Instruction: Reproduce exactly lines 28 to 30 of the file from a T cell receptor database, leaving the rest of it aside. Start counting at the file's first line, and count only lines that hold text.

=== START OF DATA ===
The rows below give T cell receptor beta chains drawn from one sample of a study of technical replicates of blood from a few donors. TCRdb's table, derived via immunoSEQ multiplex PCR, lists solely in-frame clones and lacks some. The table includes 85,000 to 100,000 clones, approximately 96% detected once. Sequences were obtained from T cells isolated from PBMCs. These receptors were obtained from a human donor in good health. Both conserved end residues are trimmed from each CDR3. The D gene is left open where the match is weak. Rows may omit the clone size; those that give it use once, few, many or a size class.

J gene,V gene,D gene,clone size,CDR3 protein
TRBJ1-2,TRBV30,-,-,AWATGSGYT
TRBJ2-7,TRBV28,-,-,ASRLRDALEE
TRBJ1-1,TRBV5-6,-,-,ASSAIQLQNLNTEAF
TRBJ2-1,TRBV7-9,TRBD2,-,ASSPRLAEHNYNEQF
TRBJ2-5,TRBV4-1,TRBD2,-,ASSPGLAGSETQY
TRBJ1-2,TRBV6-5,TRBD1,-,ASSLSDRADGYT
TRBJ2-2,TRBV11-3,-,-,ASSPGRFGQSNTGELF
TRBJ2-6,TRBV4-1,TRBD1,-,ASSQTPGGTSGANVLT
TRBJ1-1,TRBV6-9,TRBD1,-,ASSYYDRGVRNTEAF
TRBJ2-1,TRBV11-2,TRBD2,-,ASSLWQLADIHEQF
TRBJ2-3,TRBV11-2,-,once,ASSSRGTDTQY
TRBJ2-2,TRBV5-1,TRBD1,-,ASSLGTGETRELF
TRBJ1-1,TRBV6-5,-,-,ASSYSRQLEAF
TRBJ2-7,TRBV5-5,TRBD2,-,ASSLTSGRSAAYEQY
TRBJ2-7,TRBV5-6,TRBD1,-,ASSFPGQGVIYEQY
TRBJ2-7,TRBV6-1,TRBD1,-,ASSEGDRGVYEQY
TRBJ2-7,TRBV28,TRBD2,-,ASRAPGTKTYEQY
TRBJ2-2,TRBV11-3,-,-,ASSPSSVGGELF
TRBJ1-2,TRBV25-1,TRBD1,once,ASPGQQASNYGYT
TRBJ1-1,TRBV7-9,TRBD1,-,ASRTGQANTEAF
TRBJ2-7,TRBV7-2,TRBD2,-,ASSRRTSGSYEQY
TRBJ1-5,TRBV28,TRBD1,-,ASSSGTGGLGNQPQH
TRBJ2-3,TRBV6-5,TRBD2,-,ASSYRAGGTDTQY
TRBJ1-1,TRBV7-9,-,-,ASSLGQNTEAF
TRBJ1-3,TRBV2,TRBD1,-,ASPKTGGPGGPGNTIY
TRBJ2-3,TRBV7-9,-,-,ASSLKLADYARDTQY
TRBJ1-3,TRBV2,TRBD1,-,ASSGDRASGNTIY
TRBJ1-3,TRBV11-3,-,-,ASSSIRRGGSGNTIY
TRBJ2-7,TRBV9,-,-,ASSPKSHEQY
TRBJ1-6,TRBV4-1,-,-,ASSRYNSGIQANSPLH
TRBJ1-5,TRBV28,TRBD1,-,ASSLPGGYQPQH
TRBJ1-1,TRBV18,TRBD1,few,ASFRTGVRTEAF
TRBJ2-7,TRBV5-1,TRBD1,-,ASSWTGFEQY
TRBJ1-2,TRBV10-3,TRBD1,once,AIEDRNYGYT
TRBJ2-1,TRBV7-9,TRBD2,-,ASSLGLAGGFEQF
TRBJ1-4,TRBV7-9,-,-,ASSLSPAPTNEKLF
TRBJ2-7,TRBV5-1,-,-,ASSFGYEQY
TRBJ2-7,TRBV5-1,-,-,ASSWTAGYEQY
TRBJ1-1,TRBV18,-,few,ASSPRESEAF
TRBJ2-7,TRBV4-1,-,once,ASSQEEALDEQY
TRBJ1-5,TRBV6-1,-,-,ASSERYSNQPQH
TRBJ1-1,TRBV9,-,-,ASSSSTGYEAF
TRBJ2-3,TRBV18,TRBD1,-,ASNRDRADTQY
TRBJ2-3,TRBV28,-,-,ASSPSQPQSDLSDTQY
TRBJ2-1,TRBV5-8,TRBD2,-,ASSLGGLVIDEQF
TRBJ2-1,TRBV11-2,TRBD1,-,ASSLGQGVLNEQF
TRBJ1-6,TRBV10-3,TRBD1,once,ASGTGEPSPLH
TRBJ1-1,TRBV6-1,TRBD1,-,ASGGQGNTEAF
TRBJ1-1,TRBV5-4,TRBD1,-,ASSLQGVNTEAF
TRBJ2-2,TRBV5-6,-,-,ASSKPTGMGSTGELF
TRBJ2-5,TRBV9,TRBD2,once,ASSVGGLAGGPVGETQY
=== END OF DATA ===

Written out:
TRBJ2-3,TRBV7-9,-,-,ASSLKLADYARDTQY
TRBJ1-3,TRBV2,TRBD1,-,ASSGDRASGNTIY
TRBJ1-3,TRBV11-3,-,-,ASSSIRRGGSGNTIY